Interviews are nerve-wracking, even when you’re actually pretty good at them. Thing is, we’ve all done weird stuff when we’re nervous. In normal life you can shrug it off and move on, during an interview it can be a little harder to come back from.
Your best bet? Plan ahead of course, but you don’t just want to have a set of GOOD questions to ask your interview, you should give yourself an idea of what to stay away from so you have a better chance of avoiding verbal diarrhea.
Here are 10 bad questions to ask an interviewer, some that people around the office have been kind enough to accidentally road test for you.
1. Don’t ask about job requirements
Mate, you should have read the job description. Surface level questions like this will just make you look lazy.
2. Never use a swear word
“I accidentally said f*** when I interviewed for my current job. My interviewer laughed but I died inside.”
“I once told my interviewer I wanted a job where I could work my balls off.”
3. Don’t ask about other jobs yet
Asking about promotion or other opportunities in the business is a pretty clear sign you don’t actually want the job you’re applying for. Even if that’s true, keep it to yourself. Although apparently fast food places won’t care.
“In my McDonalds interview I said ‘please for the love of God don’t give me this job, my mum is making me do this’ – they still gave me the job.”
4. Avoid any rants or weird tangents
“In my last interview I was so nervous because I have two unfinished uni degrees (stupid Stats), and I wasn’t sure how important it would be to the interviewer.”
“I ended up going on this massive tangent about how stupid the HSC and ATARs are for like 5 minutes – which is a long time in a sit-down interview at a cafe. I also accidentally hugged the interviewer later on. It was a really long interview process.”
5. Don’t ask any questions that sound like complaints
Absolutely take certain vibes and impressions about the environment onboard and factor them into whether you want the job, but be careful about how you phrase questions around them. For example “Is it always so noisy here?” sounds high maintenance, but “How would you describe the work environment here?” sounds legit.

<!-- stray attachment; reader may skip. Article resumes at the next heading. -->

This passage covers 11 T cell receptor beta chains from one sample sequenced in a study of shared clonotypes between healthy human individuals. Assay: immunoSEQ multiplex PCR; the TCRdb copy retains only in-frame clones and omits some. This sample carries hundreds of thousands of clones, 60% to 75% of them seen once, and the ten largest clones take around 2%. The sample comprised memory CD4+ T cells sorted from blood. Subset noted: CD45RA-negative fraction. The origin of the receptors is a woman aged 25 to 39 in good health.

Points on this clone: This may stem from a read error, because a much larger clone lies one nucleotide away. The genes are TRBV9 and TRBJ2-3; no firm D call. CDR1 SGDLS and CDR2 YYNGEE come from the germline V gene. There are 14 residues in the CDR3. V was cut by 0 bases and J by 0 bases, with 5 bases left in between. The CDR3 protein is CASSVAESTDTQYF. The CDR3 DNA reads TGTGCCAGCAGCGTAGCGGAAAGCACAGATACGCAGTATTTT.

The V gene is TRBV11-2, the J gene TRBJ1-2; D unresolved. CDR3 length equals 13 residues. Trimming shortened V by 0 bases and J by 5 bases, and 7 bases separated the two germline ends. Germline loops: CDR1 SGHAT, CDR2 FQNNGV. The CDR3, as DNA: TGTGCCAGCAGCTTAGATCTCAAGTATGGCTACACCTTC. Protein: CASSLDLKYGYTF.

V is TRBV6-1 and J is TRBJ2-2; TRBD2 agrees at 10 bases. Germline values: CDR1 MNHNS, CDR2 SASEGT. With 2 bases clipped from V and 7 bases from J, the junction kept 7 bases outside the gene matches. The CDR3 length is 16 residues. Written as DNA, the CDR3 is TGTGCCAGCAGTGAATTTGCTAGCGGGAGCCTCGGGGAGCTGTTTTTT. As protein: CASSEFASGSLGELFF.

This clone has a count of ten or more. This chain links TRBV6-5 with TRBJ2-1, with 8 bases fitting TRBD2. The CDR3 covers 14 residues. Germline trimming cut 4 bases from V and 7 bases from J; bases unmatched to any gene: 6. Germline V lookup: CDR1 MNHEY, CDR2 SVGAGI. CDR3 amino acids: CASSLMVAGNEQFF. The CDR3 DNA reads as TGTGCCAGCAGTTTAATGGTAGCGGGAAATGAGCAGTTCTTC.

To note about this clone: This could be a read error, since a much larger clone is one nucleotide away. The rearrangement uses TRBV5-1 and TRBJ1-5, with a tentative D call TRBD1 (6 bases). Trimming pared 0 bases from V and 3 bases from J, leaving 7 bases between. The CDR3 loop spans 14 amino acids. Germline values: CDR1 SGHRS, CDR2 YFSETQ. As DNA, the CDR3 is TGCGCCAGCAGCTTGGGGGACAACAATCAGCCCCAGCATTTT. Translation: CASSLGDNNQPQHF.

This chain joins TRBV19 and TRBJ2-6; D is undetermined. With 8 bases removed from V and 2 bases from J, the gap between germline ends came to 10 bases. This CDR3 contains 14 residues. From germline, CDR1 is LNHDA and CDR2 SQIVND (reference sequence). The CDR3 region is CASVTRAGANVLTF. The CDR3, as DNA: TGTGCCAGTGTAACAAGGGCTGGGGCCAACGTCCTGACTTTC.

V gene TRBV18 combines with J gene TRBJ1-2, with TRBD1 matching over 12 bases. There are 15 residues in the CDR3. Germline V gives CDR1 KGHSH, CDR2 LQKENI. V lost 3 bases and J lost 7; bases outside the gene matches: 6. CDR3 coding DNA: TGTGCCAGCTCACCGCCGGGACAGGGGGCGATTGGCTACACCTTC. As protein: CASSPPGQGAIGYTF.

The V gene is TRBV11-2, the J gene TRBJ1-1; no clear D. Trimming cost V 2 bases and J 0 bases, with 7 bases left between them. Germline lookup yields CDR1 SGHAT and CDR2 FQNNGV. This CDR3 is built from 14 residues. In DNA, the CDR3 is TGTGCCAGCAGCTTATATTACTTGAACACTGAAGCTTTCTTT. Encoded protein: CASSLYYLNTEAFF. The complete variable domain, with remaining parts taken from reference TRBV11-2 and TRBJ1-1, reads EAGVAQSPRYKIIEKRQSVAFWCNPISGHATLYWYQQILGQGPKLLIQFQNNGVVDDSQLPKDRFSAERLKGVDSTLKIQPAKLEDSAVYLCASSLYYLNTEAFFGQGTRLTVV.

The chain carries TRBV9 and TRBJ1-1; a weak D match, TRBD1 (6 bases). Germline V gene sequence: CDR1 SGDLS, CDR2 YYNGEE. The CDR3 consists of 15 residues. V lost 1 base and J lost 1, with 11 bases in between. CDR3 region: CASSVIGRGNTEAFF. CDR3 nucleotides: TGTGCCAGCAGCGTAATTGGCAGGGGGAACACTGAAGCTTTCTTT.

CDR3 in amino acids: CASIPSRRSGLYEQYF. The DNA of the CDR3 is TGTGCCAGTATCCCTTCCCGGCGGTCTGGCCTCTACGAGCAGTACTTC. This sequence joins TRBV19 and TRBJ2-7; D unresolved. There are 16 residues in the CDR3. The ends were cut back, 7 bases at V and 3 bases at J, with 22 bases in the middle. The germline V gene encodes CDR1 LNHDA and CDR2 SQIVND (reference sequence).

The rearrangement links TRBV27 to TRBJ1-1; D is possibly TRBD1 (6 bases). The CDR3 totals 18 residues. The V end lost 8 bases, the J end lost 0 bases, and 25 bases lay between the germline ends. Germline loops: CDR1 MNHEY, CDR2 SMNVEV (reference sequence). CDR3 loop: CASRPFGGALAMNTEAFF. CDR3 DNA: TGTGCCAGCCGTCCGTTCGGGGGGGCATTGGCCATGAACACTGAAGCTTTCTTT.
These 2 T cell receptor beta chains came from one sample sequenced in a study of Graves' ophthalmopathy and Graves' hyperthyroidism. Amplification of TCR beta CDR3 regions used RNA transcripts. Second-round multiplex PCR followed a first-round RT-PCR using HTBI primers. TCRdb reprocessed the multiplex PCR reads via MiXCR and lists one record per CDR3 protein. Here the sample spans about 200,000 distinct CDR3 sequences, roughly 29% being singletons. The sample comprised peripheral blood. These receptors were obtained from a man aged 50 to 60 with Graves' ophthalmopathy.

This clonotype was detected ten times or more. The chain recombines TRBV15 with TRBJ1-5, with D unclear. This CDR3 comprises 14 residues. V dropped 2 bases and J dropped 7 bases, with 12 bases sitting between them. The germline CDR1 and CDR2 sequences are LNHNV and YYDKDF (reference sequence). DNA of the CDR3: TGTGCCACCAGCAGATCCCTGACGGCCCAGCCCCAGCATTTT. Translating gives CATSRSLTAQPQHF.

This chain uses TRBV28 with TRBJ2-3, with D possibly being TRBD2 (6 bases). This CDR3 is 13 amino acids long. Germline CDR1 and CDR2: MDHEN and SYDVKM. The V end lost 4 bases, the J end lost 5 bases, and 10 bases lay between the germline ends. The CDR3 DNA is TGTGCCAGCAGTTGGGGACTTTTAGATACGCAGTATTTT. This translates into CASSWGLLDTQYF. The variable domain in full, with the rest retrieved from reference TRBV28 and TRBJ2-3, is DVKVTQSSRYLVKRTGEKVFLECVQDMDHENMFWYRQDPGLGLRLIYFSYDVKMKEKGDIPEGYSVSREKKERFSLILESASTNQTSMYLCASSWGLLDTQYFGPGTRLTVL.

6. Try to describe yourself professionally
“At the end of a really great interview I was asked to describe myself in one word. After a while, I said “cheeky” and no matter how many times I shower, I am still never clean from it.”
7. Probably don’t challenge the CEO
While questions about management style, and even asking to speak to past coworkers to understand what type of person will work best with your bosses, probably don’t phrase it like a challenge.
“In one interview I asked the CEO ‘what he brought to the table’. Possibly a bit much.”
8. Never get drunk, even if they are
“I got really drunk at a job interview (after they offered me the job on the spot) and made the MD pay for my taxi home.”
9. Never ask about ‘hot’ potential coworkers
I wish this went without saying, but I’ve had friends with IRL coworkers who complained about the lack of “attractive, available men in the office”. I kid you not.
The workplace isn’t somewhere to mention the attractiveness of current or potential coworkers – ever. Or hit on anyone for that matter, especially not in an interview.
10. Try not to name a personal hero who’s been disgraced
“I was once asked in an interview who my hero was and I panicked and said Lance Armstrong – who was literally just in the news at the time because of all the cheating stuff. Then I had to explain that it’s because we had the same kind of cancer and I found his journey inspiring – good save.”